September 8, 2017, Number 35

Download the full September 8, 2017, Number 35 (PDF).

City of McAllen Coalition Files Small Cell Lawsuit

The City of McAllen is leading a coalition of around twenty cities that has filed a lawsuit (PDF) to challenge the unconstitutionally low right-of-way rental fees in S.B. 1004.  That bill, passed during the 2017 regular session and effective September 1, requires a city to allow access for cellular antennae and related equipment (“small cell nodes”) in city rights-of-way, and it also entitles cell companies and others to place equipment on city light poles, traffic poles, street signs, and other poles. 

The bill give cities limited authority over placement, and it caps a city’s right-of-way rental fee at around $250 per small cell node.  The price per node in the current bill is a taxpayer subsidy to the cellular industry because it allows nearly free use of taxpayer-owned rights-of-way and facilities.  The lawsuit also claims that S.B. 1004 unconstitutionally delegates a city’s legislative authority to control its rights-of-way to private businesses.  The City of Austin has also filed a lawsuit challenging S.B. 1004.

Interested city officials can still join the coalition by contacting Kevin Pagan, city attorney for McAllen, by email or 956-681-1090.

“Sanctuary City” Law Temporarily Blocked

Last week, a federal district judge issued a preliminary injunction (PDF) that temporarily prevents portions of S.B. 4 (PDF) (the so-called “sanctuary city” bill) from going into effect.

Judge Orlando Garcia’s ruling blocks the provision of S.B. 4 that requires local officials to honor all federal immigration detainers. Additionally, the ruling prevents the application of legal penalties and removal from office for officials who adopt or endorse policies that materially limit the enforcement of immigration laws.

The preliminary injunction was issued two days before the legislation was to go into effect, and it essentially preserves the position of both parties to the suit until a formal trial on the merits can be held.

The State of Texas has indicated that it will appeal the court’s ruling.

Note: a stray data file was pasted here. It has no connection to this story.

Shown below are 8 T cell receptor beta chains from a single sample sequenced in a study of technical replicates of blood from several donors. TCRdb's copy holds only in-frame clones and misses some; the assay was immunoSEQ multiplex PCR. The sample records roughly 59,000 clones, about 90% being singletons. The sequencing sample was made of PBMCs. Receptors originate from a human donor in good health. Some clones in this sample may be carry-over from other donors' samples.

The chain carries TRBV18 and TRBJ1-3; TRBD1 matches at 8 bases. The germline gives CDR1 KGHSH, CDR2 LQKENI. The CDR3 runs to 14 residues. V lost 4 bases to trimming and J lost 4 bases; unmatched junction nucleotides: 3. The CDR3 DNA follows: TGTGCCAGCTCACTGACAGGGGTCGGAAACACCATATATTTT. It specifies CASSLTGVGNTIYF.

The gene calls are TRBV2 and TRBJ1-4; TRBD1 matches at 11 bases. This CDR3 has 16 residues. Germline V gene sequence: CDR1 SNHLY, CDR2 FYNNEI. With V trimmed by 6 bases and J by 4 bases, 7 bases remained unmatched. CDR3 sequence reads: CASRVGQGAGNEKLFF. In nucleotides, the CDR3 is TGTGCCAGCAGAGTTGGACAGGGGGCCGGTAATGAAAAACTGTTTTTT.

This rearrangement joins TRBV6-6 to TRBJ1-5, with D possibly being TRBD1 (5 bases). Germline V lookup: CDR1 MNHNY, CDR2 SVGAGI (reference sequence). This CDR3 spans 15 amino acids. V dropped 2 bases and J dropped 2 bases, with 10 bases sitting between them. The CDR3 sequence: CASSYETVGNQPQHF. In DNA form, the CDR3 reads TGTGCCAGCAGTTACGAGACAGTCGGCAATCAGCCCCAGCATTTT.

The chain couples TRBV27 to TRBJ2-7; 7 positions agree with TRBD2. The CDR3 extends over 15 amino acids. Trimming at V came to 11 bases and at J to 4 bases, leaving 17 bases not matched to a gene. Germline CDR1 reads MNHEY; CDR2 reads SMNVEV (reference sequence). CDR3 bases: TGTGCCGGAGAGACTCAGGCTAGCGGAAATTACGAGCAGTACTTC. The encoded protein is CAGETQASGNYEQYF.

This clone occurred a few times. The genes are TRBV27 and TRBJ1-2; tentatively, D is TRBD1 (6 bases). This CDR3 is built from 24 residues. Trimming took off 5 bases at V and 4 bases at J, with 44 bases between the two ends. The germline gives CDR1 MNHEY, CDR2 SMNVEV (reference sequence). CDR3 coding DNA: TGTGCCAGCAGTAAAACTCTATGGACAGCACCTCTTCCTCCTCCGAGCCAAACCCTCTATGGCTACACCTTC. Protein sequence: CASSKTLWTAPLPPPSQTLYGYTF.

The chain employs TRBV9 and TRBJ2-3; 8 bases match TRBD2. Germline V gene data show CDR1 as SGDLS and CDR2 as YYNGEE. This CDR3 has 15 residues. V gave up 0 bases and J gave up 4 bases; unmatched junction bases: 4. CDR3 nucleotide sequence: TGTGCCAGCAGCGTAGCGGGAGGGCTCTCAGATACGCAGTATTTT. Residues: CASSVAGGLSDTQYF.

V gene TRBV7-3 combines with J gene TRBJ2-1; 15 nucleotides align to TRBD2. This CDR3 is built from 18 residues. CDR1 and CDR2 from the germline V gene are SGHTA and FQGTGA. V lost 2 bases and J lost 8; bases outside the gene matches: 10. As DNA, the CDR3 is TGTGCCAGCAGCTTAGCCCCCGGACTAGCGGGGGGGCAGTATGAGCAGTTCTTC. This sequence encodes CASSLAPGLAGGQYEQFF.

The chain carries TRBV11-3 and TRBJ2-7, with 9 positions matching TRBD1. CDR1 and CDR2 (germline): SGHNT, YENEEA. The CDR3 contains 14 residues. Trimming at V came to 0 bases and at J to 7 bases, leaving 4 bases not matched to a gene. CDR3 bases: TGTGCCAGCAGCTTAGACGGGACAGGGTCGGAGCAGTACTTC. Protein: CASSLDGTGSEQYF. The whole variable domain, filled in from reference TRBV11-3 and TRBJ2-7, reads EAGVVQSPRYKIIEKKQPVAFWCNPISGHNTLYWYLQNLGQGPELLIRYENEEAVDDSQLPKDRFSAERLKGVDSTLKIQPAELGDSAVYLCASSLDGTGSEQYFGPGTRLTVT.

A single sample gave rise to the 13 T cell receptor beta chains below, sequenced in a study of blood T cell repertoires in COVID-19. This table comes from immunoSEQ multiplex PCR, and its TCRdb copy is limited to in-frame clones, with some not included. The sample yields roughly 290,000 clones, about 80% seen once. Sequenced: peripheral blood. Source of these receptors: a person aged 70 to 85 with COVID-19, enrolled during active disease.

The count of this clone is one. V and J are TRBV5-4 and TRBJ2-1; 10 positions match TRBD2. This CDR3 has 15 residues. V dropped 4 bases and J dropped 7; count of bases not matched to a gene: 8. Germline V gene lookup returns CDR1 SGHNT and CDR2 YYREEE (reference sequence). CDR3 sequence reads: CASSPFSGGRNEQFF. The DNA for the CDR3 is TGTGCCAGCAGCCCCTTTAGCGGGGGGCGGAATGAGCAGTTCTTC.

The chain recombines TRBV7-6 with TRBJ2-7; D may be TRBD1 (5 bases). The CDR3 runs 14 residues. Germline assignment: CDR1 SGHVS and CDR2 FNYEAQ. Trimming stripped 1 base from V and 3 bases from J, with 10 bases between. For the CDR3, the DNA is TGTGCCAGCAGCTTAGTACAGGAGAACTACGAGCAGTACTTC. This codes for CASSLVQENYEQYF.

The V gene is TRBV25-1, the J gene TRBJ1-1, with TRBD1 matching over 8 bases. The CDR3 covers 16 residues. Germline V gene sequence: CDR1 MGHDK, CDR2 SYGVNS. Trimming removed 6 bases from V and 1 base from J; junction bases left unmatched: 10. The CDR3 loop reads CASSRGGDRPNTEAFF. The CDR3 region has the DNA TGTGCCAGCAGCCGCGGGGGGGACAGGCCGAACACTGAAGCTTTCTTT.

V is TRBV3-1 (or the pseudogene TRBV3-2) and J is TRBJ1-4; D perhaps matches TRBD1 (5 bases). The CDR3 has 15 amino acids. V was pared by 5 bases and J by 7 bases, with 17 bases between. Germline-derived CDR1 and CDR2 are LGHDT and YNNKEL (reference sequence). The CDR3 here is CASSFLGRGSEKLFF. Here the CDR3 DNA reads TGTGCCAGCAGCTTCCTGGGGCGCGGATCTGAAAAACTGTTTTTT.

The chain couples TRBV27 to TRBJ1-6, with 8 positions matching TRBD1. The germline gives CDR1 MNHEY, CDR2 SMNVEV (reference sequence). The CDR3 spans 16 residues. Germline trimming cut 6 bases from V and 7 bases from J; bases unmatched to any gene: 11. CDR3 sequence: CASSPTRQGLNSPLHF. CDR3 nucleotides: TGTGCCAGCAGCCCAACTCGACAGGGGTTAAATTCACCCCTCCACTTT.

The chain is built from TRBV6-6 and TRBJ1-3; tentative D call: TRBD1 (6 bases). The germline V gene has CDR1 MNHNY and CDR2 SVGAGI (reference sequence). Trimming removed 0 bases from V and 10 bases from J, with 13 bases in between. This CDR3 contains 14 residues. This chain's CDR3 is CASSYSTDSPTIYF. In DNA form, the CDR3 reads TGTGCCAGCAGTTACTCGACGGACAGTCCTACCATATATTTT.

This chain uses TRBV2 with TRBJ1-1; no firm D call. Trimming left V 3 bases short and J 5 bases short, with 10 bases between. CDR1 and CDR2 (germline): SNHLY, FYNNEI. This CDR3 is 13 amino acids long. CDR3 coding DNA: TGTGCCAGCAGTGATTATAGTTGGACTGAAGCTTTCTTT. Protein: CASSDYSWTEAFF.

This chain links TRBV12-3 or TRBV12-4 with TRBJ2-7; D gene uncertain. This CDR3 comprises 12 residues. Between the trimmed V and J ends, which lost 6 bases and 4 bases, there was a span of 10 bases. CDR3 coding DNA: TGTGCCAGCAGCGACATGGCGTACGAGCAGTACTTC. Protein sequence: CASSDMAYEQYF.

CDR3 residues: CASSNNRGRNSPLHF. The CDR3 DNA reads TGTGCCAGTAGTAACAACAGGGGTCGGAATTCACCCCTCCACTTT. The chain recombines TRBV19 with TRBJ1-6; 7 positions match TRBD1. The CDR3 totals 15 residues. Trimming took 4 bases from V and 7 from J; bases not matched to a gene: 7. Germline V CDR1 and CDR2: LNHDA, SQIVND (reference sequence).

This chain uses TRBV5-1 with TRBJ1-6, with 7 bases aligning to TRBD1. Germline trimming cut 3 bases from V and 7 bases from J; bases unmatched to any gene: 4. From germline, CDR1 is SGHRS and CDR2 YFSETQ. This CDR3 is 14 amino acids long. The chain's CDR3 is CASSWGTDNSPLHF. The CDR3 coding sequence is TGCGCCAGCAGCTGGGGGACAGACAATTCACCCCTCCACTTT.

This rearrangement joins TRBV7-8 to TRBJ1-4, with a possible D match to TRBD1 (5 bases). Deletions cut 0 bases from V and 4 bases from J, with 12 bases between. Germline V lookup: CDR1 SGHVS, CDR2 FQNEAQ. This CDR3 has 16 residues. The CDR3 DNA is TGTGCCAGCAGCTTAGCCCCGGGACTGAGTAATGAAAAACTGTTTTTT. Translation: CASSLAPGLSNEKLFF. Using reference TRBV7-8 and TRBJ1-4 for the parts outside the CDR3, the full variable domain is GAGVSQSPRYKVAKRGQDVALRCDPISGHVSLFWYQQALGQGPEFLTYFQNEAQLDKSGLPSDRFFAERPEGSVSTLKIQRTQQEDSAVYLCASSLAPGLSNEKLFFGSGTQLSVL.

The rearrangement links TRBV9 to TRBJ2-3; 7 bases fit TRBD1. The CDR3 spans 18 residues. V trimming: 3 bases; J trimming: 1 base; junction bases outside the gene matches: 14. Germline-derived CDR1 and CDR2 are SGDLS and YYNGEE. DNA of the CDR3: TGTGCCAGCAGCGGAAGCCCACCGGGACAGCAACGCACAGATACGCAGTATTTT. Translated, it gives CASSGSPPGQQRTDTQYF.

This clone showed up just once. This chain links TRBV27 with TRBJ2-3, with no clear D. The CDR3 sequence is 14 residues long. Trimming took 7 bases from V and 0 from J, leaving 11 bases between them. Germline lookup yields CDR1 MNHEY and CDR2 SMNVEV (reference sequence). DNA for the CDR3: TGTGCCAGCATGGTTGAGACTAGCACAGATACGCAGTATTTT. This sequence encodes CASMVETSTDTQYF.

New Voter ID Law in Effect for November Elections

This week, a three-judge panel of the federal Fifth Circuit Court of Appeals ordered (PDF) that the revised voter identification legislation passed during the 2017 legislative session, S.B. 5 (PDF), will go into effect as planned on January 1, 2018.

Last month, a federal district judge ruled that S.B. 5 failed to address the discriminatory features of the initial voter ID legislation that passed in 2011 and invalidated the new law. The Fifth Circuit’s panel decision essentially reverses that ruling. 

What does this mean for upcoming city elections? For the November 2017 election, the agreed-upon interim order of the district court will remain in place. This agreement between the parties provides that voters without government-issued identification may still vote in an election if they sign a declaration stating that they have a reasonable impediment to the photo identification requirement and present proof of residence using a document such as a utility bill, bank statement, paycheck, etc.

S.B. 5, which contains some of the same provisions as the interim order, will presumably go into effect beginning January 1, 2018, and it will apply to subsequent elections. 

TML member cities may use the material herein for any purpose. No other person or entity may reproduce, duplicate, or distribute any part of this document without the written authorization of the Texas Municipal League.